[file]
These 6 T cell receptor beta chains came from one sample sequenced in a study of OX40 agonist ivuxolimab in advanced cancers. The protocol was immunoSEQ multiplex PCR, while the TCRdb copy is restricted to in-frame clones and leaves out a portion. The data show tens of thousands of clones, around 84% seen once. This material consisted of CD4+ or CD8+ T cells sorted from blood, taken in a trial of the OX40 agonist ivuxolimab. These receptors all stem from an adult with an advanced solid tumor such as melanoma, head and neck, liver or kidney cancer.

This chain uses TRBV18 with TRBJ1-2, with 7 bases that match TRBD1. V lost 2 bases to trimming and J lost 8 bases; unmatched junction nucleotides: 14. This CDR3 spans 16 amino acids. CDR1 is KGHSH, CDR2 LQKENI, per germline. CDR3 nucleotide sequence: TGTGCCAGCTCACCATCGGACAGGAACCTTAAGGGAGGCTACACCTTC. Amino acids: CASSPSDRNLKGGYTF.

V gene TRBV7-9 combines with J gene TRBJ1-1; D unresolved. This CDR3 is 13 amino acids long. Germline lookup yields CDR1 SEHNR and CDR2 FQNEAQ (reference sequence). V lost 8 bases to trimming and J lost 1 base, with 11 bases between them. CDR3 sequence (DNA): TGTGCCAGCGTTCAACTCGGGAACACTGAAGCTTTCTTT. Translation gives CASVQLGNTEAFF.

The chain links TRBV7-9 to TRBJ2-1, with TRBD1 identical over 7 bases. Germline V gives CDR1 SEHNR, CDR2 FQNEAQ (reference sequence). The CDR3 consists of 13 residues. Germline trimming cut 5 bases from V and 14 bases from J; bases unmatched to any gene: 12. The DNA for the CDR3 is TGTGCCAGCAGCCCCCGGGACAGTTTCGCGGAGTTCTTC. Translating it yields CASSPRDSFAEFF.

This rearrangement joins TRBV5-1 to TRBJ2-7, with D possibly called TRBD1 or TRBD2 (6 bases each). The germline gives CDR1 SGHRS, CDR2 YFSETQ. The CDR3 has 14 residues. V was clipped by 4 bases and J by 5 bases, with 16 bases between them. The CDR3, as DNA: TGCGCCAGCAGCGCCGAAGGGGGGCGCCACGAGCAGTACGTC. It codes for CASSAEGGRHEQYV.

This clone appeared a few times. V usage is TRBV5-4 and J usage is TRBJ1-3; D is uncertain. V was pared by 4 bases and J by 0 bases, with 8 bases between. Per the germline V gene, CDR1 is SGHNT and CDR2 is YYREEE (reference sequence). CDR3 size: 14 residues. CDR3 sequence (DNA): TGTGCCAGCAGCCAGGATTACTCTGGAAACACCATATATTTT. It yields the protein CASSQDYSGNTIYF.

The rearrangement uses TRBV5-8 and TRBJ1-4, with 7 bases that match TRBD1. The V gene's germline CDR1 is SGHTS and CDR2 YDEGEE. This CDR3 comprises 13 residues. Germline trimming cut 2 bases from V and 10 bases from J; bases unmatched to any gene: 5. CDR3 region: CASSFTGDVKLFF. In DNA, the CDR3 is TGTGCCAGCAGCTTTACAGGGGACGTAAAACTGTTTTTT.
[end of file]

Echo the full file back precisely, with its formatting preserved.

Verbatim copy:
These 6 T cell receptor beta chains came from one sample sequenced in a study of OX40 agonist ivuxolimab in advanced cancers. The protocol was immunoSEQ multiplex PCR, while the TCRdb copy is restricted to in-frame clones and leaves out a portion. The data show tens of thousands of clones, around 84% seen once. This material consisted of CD4+ or CD8+ T cells sorted from blood, taken in a trial of the OX40 agonist ivuxolimab. These receptors all stem from an adult with an advanced solid tumor such as melanoma, head and neck, liver or kidney cancer.

This chain uses TRBV18 with TRBJ1-2, with 7 bases that match TRBD1. V lost 2 bases to trimming and J lost 8 bases; unmatched junction nucleotides: 14. This CDR3 spans 16 amino acids. CDR1 is KGHSH, CDR2 LQKENI, per germline. CDR3 nucleotide sequence: TGTGCCAGCTCACCATCGGACAGGAACCTTAAGGGAGGCTACACCTTC. Amino acids: CASSPSDRNLKGGYTF.

V gene TRBV7-9 combines with J gene TRBJ1-1; D unresolved. This CDR3 is 13 amino acids long. Germline lookup yields CDR1 SEHNR and CDR2 FQNEAQ (reference sequence). V lost 8 bases to trimming and J lost 1 base, with 11 bases between them. CDR3 sequence (DNA): TGTGCCAGCGTTCAACTCGGGAACACTGAAGCTTTCTTT. Translation gives CASVQLGNTEAFF.

The chain links TRBV7-9 to TRBJ2-1, with TRBD1 identical over 7 bases. Germline V gives CDR1 SEHNR, CDR2 FQNEAQ (reference sequence). The CDR3 consists of 13 residues. Germline trimming cut 5 bases from V and 14 bases from J; bases unmatched to any gene: 12. The DNA for the CDR3 is TGTGCCAGCAGCCCCCGGGACAGTTTCGCGGAGTTCTTC. Translating it yields CASSPRDSFAEFF.

This rearrangement joins TRBV5-1 to TRBJ2-7, with D possibly called TRBD1 or TRBD2 (6 bases each). The germline gives CDR1 SGHRS, CDR2 YFSETQ. The CDR3 has 14 residues. V was clipped by 4 bases and J by 5 bases, with 16 bases between them. The CDR3, as DNA: TGCGCCAGCAGCGCCGAAGGGGGGCGCCACGAGCAGTACGTC. It codes for CASSAEGGRHEQYV.

This clone appeared a few times. V usage is TRBV5-4 and J usage is TRBJ1-3; D is uncertain. V was pared by 4 bases and J by 0 bases, with 8 bases between. Per the germline V gene, CDR1 is SGHNT and CDR2 is YYREEE (reference sequence). CDR3 size: 14 residues. CDR3 sequence (DNA): TGTGCCAGCAGCCAGGATTACTCTGGAAACACCATATATTTT. It yields the protein CASSQDYSGNTIYF.

The rearrangement uses TRBV5-8 and TRBJ1-4, with 7 bases that match TRBD1. The V gene's germline CDR1 is SGHTS and CDR2 YDEGEE. This CDR3 comprises 13 residues. Germline trimming cut 2 bases from V and 10 bases from J; bases unmatched to any gene: 5. CDR3 region: CASSFTGDVKLFF. In DNA, the CDR3 is TGTGCCAGCAGCTTTACAGGGGACGTAAAACTGTTTTTT.